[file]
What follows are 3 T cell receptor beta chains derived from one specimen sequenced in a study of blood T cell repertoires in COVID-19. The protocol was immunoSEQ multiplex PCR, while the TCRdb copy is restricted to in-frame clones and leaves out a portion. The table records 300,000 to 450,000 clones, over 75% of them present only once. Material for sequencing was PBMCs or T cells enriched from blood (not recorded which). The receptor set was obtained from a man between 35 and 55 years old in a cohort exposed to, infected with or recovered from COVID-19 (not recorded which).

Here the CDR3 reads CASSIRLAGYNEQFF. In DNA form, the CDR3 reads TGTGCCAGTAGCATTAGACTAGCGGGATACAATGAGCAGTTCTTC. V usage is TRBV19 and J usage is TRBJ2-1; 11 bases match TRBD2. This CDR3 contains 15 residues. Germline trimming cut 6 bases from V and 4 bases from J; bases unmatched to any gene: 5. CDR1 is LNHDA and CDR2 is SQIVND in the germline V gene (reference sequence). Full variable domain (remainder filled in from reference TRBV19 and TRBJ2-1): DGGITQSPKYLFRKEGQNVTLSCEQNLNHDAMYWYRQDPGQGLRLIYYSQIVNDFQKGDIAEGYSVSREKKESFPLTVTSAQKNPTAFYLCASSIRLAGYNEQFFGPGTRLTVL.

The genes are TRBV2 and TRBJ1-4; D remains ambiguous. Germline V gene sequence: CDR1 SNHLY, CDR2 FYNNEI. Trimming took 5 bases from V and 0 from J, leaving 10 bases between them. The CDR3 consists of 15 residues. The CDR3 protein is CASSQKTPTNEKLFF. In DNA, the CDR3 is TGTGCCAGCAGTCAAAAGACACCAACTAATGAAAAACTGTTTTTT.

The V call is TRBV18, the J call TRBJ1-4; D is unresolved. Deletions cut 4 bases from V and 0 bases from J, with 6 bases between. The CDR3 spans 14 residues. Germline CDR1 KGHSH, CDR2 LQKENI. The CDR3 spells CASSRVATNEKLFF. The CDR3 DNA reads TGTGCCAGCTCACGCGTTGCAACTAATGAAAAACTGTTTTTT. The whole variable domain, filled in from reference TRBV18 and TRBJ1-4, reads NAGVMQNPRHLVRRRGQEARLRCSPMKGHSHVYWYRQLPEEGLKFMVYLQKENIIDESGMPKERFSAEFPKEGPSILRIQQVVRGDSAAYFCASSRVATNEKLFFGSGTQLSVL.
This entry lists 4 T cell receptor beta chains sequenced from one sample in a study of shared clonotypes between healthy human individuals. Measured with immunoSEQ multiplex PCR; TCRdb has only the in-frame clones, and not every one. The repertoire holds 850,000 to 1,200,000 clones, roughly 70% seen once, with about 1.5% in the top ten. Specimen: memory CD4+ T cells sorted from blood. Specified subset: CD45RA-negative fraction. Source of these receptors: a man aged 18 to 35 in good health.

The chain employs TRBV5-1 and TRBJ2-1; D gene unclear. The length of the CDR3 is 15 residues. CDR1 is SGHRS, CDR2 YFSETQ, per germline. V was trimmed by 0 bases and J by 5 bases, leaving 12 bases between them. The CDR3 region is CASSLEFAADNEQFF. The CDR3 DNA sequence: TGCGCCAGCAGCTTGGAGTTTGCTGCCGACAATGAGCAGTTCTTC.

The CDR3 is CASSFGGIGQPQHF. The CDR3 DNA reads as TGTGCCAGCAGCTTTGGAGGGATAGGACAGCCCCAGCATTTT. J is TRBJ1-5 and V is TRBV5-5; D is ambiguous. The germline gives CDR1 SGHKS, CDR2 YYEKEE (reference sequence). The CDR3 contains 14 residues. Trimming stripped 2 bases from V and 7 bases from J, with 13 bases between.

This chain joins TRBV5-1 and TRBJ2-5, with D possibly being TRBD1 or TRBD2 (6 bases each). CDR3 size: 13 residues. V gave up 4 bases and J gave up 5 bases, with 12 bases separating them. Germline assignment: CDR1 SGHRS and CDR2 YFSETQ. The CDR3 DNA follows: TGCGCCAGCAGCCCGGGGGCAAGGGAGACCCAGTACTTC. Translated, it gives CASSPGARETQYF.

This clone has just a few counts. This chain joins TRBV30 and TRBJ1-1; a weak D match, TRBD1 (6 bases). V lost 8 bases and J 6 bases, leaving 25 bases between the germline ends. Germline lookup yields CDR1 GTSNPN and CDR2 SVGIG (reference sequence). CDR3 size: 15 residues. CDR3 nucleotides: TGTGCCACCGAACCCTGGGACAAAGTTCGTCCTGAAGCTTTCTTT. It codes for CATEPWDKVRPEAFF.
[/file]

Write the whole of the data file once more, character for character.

What follows are 3 T cell receptor beta chains derived from one specimen sequenced in a study of blood T cell repertoires in COVID-19. The protocol was immunoSEQ multiplex PCR, while the TCRdb copy is restricted to in-frame clones and leaves out a portion. The table records 300,000 to 450,000 clones, over 75% of them present only once. Material for sequencing was PBMCs or T cells enriched from blood (not recorded which). The receptor set was obtained from a man between 35 and 55 years old in a cohort exposed to, infected with or recovered from COVID-19 (not recorded which).

Here the CDR3 reads CASSIRLAGYNEQFF. In DNA form, the CDR3 reads TGTGCCAGTAGCATTAGACTAGCGGGATACAATGAGCAGTTCTTC. V usage is TRBV19 and J usage is TRBJ2-1; 11 bases match TRBD2. This CDR3 contains 15 residues. Germline trimming cut 6 bases from V and 4 bases from J; bases unmatched to any gene: 5. CDR1 is LNHDA and CDR2 is SQIVND in the germline V gene (reference sequence). Full variable domain (remainder filled in from reference TRBV19 and TRBJ2-1): DGGITQSPKYLFRKEGQNVTLSCEQNLNHDAMYWYRQDPGQGLRLIYYSQIVNDFQKGDIAEGYSVSREKKESFPLTVTSAQKNPTAFYLCASSIRLAGYNEQFFGPGTRLTVL.

The genes are TRBV2 and TRBJ1-4; D remains ambiguous. Germline V gene sequence: CDR1 SNHLY, CDR2 FYNNEI. Trimming took 5 bases from V and 0 from J, leaving 10 bases between them. The CDR3 consists of 15 residues. The CDR3 protein is CASSQKTPTNEKLFF. In DNA, the CDR3 is TGTGCCAGCAGTCAAAAGACACCAACTAATGAAAAACTGTTTTTT.

The V call is TRBV18, the J call TRBJ1-4; D is unresolved. Deletions cut 4 bases from V and 0 bases from J, with 6 bases between. The CDR3 spans 14 residues. Germline CDR1 KGHSH, CDR2 LQKENI. The CDR3 spells CASSRVATNEKLFF. The CDR3 DNA reads TGTGCCAGCTCACGCGTTGCAACTAATGAAAAACTGTTTTTT. The whole variable domain, filled in from reference TRBV18 and TRBJ1-4, reads NAGVMQNPRHLVRRRGQEARLRCSPMKGHSHVYWYRQLPEEGLKFMVYLQKENIIDESGMPKERFSAEFPKEGPSILRIQQVVRGDSAAYFCASSRVATNEKLFFGSGTQLSVL.
This entry lists 4 T cell receptor beta chains sequenced from one sample in a study of shared clonotypes between healthy human individuals. Measured with immunoSEQ multiplex PCR; TCRdb has only the in-frame clones, and not every one. The repertoire holds 850,000 to 1,200,000 clones, roughly 70% seen once, with about 1.5% in the top ten. Specimen: memory CD4+ T cells sorted from blood. Specified subset: CD45RA-negative fraction. Source of these receptors: a man aged 18 to 35 in good health.

The chain employs TRBV5-1 and TRBJ2-1; D gene unclear. The length of the CDR3 is 15 residues. CDR1 is SGHRS, CDR2 YFSETQ, per germline. V was trimmed by 0 bases and J by 5 bases, leaving 12 bases between them. The CDR3 region is CASSLEFAADNEQFF. The CDR3 DNA sequence: TGCGCCAGCAGCTTGGAGTTTGCTGCCGACAATGAGCAGTTCTTC.

The CDR3 is CASSFGGIGQPQHF. The CDR3 DNA reads as TGTGCCAGCAGCTTTGGAGGGATAGGACAGCCCCAGCATTTT. J is TRBJ1-5 and V is TRBV5-5; D is ambiguous. The germline gives CDR1 SGHKS, CDR2 YYEKEE (reference sequence). The CDR3 contains 14 residues. Trimming stripped 2 bases from V and 7 bases from J, with 13 bases between.

This chain joins TRBV5-1 and TRBJ2-5, with D possibly being TRBD1 or TRBD2 (6 bases each). CDR3 size: 13 residues. V gave up 4 bases and J gave up 5 bases, with 12 bases separating them. Germline assignment: CDR1 SGHRS and CDR2 YFSETQ. The CDR3 DNA follows: TGCGCCAGCAGCCCGGGGGCAAGGGAGACCCAGTACTTC. Translated, it gives CASSPGARETQYF.

This clone has just a few counts. This chain joins TRBV30 and TRBJ1-1; a weak D match, TRBD1 (6 bases). V lost 8 bases and J 6 bases, leaving 25 bases between the germline ends. Germline lookup yields CDR1 GTSNPN and CDR2 SVGIG (reference sequence). CDR3 size: 15 residues. CDR3 nucleotides: TGTGCCACCGAACCCTGGGACAAAGTTCGTCCTGAAGCTTTCTTT. It codes for CATEPWDKVRPEAFF.